What does it take to be a porn star? And what does being a porn star do to the psyche? The Girl Next Door shows you more than you may ever want to know about the, ahem, glamorous business of the skin trade, and my is it an ugly sight.
The subject of this humble documentary is Stacy Valentine (nee Stacy Baker), an Oklahoma housewife driven to amateur, soft-core photos by her clearly white-trash husband. As many men soon discover, be careful what you wish for: Stacy loves it so much she flies to Mexico for a Hustler photo shoot. Then it's on to Hollywood for a career in adult films.
Starring in such films as Cafe Flesh #2, New Wave Hookers #5, and My Horny Valentine just can't be good for a person, and my how that turns out to be true. Stacy gets round after round of cosmetic surgery, explicitly shown to gruesome effect. Stacy goes to a hypnotherapist to help her feel better about herself. Stacy goes in and out of a relationship with a costar. Stacy screws a rich Frenchman for the money, then rolls around in hundred dollar bills. All in the pursuit of what appears to be her main goal in life: Recognition as a great porn actress.
We see Stacy's heartbreak when she doesn't win Performer of the Year at the cheesy Adult Video News Awards. We see her triumph when she wins Best American New Starlet in Cannes. She even calls mom to tell her the great news.
Filmmaker Christine Fugate's portrait of Stacy, shot over 2 years, is like watching a multi-car wreck that gets longer and longer. She's obviously headed downhill in an eternal spiral, and despite her promise to go into a new career as a makeup artist, it's painfully obvious that it's never going to happen.
The Girl Next Door is a rare cautionary tale that every aspiring actress (adult or no) should see.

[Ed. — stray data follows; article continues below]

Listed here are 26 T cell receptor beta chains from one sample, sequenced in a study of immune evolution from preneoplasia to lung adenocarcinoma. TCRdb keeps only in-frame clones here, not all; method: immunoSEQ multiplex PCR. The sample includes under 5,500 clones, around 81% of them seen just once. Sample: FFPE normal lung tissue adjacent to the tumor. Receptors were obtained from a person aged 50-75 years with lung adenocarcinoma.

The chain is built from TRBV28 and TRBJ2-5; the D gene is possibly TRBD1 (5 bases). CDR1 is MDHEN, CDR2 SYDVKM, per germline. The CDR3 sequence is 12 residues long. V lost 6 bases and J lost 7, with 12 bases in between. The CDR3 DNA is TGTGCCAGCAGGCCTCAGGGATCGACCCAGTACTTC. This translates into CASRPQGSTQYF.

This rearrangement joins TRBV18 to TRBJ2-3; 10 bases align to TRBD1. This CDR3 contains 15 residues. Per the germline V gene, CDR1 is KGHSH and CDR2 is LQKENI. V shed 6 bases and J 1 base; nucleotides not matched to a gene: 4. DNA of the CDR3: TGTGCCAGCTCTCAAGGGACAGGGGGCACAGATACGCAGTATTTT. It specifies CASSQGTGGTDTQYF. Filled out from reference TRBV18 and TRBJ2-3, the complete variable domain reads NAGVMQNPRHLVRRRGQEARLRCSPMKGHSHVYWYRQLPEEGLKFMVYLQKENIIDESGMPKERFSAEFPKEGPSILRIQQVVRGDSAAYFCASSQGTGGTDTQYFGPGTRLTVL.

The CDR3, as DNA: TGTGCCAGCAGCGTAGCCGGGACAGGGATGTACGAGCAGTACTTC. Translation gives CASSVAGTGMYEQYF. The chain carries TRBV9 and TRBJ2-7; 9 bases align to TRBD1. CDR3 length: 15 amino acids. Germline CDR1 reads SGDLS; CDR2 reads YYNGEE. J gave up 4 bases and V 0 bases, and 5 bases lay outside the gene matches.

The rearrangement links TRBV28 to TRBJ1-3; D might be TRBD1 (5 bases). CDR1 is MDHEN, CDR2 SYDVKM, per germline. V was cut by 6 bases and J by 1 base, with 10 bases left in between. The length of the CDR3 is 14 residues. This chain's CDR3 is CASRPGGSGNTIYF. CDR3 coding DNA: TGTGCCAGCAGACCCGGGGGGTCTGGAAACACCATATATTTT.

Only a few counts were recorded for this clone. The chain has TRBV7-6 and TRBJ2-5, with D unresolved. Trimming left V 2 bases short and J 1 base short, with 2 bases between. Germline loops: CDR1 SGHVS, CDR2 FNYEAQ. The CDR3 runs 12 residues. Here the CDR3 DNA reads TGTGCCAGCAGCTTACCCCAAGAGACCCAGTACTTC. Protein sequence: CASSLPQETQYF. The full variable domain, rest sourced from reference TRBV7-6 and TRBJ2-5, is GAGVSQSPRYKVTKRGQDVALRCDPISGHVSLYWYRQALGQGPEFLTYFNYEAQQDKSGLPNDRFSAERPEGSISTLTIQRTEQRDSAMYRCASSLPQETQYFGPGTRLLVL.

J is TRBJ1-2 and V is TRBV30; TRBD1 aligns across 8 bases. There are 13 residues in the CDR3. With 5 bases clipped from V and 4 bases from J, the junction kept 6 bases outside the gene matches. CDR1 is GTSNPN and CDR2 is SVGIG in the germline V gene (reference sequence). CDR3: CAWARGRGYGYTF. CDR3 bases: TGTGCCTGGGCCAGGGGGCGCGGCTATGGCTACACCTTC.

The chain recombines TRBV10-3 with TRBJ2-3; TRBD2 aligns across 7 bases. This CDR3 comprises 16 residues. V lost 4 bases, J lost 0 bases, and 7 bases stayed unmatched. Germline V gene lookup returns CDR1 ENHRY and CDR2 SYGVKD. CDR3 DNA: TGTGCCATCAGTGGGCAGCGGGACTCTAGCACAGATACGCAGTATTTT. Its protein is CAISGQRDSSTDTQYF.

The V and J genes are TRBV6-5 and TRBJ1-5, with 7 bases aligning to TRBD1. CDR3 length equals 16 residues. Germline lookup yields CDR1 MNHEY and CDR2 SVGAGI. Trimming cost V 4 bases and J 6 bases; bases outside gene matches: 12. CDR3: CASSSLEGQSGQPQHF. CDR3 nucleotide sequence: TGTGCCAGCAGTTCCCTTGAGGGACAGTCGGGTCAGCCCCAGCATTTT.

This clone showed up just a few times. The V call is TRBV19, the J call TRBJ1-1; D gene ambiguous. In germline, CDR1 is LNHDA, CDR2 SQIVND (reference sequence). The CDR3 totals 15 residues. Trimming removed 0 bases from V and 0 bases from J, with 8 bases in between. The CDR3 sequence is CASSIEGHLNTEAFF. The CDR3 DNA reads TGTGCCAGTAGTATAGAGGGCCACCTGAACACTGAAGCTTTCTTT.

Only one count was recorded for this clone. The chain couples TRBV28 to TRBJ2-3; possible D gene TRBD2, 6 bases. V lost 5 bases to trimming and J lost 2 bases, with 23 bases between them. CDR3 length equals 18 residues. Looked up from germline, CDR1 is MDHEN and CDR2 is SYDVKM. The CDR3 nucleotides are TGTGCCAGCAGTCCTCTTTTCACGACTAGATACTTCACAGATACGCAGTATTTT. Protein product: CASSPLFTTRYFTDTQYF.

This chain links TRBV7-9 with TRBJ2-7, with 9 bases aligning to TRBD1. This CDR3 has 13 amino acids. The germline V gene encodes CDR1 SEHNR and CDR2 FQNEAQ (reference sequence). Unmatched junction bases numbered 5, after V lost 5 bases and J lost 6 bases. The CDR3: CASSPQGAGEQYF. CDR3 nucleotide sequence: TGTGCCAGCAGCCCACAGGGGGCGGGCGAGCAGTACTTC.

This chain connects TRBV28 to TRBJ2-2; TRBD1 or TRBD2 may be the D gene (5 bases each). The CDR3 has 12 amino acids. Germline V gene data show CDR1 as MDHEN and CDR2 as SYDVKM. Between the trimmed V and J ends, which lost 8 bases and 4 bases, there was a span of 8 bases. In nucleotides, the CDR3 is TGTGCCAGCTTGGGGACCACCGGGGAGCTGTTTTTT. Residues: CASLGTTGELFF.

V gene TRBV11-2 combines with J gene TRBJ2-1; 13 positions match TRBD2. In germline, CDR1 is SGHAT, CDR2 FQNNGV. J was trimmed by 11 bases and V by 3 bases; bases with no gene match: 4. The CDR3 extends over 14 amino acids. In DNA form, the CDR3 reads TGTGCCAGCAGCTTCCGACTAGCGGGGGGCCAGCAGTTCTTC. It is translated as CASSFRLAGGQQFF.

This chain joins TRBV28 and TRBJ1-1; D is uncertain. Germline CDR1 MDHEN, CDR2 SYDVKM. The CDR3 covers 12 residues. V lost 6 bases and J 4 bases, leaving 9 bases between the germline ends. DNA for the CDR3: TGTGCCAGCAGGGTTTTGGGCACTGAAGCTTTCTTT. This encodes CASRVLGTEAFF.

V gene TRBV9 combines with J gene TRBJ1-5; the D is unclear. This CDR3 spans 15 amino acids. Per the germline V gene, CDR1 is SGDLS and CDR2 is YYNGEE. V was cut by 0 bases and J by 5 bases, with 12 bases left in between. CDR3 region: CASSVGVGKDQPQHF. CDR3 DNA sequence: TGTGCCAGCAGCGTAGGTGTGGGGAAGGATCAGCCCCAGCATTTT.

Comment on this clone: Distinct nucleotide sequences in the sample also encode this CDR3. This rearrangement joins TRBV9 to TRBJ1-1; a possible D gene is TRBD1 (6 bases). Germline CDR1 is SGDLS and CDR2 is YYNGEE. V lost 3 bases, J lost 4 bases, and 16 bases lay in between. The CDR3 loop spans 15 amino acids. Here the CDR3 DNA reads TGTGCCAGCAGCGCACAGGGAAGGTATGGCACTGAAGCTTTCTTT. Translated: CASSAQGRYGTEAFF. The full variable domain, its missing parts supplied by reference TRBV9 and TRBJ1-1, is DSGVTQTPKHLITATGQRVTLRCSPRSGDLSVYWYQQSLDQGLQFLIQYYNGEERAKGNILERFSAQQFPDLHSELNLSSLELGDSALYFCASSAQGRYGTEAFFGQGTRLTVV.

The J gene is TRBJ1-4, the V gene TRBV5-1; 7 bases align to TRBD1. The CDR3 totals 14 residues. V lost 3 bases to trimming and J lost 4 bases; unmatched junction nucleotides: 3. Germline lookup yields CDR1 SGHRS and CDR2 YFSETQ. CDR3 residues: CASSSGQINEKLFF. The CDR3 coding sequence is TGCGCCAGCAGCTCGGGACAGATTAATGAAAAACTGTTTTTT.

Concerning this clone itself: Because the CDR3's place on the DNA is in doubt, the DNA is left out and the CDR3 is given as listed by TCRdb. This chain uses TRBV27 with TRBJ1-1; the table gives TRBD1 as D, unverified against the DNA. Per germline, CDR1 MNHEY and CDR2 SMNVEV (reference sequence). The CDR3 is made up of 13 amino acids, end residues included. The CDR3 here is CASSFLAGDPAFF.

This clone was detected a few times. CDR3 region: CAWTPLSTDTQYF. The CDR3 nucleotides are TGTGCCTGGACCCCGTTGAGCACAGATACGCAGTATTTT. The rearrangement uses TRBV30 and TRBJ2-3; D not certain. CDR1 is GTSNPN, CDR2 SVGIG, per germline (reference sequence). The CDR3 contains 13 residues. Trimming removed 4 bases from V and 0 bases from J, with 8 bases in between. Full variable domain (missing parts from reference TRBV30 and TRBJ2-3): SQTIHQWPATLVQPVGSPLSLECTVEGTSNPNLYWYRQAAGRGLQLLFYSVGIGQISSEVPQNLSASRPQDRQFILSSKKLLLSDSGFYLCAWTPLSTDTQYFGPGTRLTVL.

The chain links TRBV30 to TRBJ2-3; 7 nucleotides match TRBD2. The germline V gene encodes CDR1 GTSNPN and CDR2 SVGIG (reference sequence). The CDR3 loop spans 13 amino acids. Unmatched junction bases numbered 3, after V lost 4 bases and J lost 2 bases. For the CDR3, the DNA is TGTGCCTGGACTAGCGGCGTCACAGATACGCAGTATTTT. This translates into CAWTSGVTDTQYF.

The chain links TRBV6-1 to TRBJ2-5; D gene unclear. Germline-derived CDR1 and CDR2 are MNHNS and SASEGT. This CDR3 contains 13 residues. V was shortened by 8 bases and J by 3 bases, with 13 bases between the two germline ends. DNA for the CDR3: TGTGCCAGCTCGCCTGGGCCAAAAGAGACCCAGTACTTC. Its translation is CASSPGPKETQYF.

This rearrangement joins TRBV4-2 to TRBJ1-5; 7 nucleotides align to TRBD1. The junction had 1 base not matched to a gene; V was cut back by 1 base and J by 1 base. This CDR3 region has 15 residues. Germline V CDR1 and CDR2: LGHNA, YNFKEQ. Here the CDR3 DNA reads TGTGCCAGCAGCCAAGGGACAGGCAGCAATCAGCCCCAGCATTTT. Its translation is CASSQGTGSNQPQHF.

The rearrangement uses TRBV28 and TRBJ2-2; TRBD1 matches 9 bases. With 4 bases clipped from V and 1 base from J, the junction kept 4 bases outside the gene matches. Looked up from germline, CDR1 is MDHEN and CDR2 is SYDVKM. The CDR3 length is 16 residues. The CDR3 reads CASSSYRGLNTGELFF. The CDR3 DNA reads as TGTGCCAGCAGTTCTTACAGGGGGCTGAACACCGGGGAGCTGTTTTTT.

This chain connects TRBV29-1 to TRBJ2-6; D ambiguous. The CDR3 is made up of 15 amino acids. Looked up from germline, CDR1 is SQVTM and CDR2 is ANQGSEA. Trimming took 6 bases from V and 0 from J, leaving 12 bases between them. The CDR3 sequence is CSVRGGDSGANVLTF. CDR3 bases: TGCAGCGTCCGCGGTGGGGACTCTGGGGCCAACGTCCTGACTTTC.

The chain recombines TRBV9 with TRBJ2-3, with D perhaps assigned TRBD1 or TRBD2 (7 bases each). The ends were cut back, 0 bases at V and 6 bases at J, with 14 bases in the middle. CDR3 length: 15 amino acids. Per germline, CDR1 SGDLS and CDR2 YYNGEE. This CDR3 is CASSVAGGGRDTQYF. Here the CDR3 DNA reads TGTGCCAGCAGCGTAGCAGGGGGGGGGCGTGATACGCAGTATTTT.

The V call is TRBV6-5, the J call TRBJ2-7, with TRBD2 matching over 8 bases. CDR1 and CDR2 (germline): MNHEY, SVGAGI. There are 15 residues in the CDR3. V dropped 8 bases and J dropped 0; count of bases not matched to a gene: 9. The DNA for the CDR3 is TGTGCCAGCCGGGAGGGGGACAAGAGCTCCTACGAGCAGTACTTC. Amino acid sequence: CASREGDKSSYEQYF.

Probably the only time we'll legitimately be able to put a picture like this up on our site.
A shot-on-video, do-it-yourself quality documentary that belongs on late-night HBO rather than in theaters, "The Girl Next Door" skirts the edges of porn star Stacy Valentine's mock-happy life, trying so hard to not pass judgment on her choice of careers that it ends up having little, if anything, to say about its subject.
Christine Fugate, the unblinking eye behind PBS' 1998 cigarette industry exposé "Tobacco Blues," directs this all-access chronicle that follows this former Oklahoma housewife -- whose adult film career began with homemade pictures for Hustler at the behest of her abusive ex-husband -- through several months of on-set sex, porn industry awards, stomach-turning cosmetic surgeries, equally unappealing convention meet-and-greets with pasty, sweaty-palmed fans, monthly AIDS tests and a doomed romance with a shallow co-star.
Fugate's interviews with her subject are interesting in a car-crash kind of way, but they're ultimately unsatisfying because Valentine hasn't anything unpredictable to offer on the subjects of her career choices, her family (she's adopted, we meet mom and stepdad), her love life or her regrets. One gets the impression that this particular starlet was chosen for the film simply because she's the closest thing the industry has to a clean-cut, everyday girl.
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